Reflections on US-Zeroing: A Study in Judicial Overreaching by the WTO Appellate Body
24 Pages Posted: 30 Aug 2006
One of the underappreciated developments in international trade law is the degree to which the WTO Appellate Body is failing to abide by negotiated procedural norms in reviewing Member State action. This essay highlights systemic problems with Appellate Body decision-making as reflected in the controversial case of US-Zeroing. The problems reflected in USZeroing go to central issues of judicial restraint, including concerns regarding the standard of review, appellate fact-finding, and justiciable notions of ripeness. This essay concludes that the Appellate Body in US-Zeroing circumvented the particularized standard of review required under the WTO Agreement, took upon itself the unacceptable task of appellate fact-finding, and inappropriately expanded the authority to hear facial challenges of discretionary agency action. In short, the US-Zeroing decision belies the felicitous notion that WTO dispute resolution embraces an approach of judicial restraint.
The WTO Agreements require the Appellate Body to defer to reasonable Member State interpretations of WTO treaty obligations in a manner analogous to Chevron deference. As US-Zeroing underscores, the Appellate Body in fact has eschewed anything approaching Chevron deference. The essay suggests that the Appellate Body is overreaching in not adhering to its obligations to defer.
The essay also highlights the problem of Appellate Body fact-finding in US-Zeroing. The essay argues that the case is troubling because the WTO agreements require WTO panels to defer to the objective and unbiased factual findings of Member State authorities, and doubly troubling because the Appellate Body's assessment of the facts under the DSU requires deference to the factual findings of the WTO panels. As such, the WTO agreements require double deference to factual findings below. But the Appellate Body in US-Zeroing displayed no such deference.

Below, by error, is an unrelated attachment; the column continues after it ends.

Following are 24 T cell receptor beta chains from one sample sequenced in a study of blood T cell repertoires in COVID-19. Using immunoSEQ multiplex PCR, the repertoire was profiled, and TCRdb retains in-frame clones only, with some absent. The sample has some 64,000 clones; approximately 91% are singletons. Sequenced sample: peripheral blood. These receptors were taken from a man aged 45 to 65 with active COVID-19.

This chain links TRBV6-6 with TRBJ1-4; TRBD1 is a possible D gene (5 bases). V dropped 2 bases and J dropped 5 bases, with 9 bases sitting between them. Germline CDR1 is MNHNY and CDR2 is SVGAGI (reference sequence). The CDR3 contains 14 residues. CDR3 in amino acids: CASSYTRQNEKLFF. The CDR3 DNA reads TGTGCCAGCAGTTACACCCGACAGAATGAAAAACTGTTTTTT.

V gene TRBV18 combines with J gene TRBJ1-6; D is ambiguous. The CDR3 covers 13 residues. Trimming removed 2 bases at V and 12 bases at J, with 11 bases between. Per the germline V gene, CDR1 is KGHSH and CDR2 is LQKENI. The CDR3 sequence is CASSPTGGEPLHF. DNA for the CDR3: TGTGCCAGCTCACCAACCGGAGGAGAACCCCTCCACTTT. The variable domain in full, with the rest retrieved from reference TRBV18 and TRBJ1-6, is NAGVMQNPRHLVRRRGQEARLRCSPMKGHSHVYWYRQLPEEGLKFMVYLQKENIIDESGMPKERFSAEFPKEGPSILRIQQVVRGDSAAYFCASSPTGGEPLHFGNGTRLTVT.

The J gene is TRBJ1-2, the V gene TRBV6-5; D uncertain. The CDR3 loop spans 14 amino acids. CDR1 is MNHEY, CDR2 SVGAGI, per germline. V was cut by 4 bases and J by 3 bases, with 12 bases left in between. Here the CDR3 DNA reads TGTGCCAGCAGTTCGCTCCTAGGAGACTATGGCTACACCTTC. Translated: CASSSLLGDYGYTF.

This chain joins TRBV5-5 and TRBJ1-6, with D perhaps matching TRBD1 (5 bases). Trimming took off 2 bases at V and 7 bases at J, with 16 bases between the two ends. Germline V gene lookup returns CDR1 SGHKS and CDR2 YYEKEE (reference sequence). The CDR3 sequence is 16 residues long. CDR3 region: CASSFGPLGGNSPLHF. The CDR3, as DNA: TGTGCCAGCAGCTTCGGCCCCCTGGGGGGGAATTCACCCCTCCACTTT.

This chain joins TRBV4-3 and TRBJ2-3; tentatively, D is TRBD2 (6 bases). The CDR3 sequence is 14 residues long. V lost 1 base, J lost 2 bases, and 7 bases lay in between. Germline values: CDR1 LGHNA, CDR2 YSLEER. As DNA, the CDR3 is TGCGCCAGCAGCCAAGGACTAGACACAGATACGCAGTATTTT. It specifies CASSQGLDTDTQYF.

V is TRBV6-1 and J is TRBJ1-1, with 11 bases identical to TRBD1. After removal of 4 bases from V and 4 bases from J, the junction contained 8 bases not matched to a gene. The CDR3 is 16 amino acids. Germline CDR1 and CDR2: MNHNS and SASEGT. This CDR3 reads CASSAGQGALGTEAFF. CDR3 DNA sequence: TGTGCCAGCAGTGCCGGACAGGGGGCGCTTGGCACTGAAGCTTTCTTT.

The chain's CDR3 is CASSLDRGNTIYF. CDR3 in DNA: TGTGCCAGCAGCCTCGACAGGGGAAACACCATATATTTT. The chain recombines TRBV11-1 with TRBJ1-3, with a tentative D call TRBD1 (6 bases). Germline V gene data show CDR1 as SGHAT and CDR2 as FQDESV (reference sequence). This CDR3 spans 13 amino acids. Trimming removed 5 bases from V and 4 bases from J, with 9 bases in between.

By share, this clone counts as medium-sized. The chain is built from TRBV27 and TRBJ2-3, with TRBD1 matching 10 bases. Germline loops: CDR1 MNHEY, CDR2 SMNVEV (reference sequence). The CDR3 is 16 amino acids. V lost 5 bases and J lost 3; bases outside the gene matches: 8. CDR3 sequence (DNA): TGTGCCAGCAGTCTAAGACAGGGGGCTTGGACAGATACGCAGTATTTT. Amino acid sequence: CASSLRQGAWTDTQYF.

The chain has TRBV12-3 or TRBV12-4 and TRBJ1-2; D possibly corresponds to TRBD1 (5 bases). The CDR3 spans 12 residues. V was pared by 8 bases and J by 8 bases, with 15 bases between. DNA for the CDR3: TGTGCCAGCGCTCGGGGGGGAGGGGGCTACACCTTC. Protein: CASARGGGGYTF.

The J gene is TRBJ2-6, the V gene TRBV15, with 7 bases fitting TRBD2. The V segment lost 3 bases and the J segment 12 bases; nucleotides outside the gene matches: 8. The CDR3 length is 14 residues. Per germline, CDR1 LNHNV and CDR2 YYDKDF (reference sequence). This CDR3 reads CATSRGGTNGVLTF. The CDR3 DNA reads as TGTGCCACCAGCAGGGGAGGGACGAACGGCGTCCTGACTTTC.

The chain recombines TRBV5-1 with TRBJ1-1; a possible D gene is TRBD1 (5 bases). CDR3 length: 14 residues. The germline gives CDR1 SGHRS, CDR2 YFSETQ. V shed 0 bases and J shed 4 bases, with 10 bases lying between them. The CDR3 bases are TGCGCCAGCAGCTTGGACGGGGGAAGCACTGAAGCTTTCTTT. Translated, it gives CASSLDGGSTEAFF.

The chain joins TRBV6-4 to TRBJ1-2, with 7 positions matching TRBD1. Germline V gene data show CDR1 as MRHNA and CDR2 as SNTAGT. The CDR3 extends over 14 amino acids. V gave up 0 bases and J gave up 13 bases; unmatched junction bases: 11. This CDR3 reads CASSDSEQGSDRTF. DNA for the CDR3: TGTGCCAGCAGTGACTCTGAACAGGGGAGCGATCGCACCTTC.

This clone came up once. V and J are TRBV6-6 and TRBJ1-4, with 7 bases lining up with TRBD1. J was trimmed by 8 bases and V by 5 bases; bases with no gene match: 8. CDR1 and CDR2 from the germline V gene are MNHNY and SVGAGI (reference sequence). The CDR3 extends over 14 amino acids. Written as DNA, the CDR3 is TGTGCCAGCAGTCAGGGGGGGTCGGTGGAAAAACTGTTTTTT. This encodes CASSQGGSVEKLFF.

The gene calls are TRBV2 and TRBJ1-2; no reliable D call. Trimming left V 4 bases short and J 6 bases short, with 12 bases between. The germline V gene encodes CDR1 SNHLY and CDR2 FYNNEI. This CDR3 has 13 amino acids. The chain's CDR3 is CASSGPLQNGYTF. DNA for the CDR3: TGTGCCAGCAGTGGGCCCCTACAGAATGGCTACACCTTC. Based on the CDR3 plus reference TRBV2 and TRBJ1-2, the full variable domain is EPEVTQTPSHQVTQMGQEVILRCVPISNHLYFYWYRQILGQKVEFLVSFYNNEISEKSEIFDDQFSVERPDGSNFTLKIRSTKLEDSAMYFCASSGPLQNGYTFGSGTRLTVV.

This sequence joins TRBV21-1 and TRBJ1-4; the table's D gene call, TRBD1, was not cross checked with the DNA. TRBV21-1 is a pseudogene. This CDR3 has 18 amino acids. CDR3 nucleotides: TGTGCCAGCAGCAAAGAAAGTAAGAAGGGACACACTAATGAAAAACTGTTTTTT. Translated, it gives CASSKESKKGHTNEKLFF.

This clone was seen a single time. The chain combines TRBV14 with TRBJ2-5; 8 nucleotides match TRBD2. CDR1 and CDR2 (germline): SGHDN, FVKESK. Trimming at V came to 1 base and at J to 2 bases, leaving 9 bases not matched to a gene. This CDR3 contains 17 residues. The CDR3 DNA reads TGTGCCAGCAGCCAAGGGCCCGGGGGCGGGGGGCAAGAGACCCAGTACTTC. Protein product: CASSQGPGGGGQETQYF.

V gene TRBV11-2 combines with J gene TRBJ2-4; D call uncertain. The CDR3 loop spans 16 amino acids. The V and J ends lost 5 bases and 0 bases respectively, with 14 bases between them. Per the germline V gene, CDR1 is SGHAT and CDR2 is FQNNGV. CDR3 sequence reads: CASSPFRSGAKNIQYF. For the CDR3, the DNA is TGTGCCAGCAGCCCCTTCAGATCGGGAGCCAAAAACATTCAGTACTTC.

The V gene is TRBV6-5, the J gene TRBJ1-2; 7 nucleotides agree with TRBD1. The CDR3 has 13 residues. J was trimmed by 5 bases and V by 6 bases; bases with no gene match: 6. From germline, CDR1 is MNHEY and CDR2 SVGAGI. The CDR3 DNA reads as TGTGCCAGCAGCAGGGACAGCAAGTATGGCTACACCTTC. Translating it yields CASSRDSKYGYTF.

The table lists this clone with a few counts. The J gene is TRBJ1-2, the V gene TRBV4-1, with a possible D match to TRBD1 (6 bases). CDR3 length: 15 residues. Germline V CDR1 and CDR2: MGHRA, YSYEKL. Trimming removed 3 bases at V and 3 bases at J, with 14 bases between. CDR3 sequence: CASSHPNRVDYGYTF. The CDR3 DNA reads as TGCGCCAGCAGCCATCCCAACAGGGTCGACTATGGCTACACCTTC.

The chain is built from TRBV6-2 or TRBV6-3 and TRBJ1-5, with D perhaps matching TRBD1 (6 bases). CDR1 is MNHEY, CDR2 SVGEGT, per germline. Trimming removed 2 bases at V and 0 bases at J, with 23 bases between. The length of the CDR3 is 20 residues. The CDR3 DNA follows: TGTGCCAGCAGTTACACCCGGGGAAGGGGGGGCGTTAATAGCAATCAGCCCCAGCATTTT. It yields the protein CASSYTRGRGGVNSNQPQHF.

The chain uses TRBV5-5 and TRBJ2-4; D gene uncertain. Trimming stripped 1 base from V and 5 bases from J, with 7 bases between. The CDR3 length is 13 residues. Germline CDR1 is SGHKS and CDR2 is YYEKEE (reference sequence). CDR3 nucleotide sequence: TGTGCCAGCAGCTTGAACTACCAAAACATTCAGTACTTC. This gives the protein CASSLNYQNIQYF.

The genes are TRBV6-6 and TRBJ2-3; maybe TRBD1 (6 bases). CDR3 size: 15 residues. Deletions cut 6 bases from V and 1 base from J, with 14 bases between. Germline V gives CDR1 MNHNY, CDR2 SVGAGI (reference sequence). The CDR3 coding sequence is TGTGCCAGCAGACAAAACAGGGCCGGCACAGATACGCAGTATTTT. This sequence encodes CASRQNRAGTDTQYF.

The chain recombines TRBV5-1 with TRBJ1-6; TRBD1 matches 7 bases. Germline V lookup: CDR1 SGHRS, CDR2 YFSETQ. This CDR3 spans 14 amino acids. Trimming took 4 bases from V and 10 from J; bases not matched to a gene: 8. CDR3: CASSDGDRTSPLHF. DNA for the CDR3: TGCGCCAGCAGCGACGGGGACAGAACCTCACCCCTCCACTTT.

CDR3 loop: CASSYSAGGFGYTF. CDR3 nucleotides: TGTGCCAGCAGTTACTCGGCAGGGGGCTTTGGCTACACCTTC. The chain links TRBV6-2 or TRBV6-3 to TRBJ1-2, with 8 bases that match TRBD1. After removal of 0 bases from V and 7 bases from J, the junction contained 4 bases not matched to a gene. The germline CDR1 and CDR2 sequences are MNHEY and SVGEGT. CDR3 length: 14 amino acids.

Finally, the essay focuses on the movement away from the mandatory/discretionary doctrine. That doctrine was the essential limitation on facial challenges to Member State action that did not rise to the level of mandatory obligations. As a consequence of the Appellate Body's interpretation in US-Zeroing, facial challenges once reserved for provisions of binding legislation are now available for virtually any general and prospective agency action. Quite literally, the Appellate Body's decision in US-Zeroing suggests that review of discretionary agency action will be more robust and searching when undertaken by an exacting international body in Geneva than by a deferential federal court in New York.
Keywords: WTO, international trade, international tribunals
JEL Classification: K33
Suggested Citation: Suggested Citation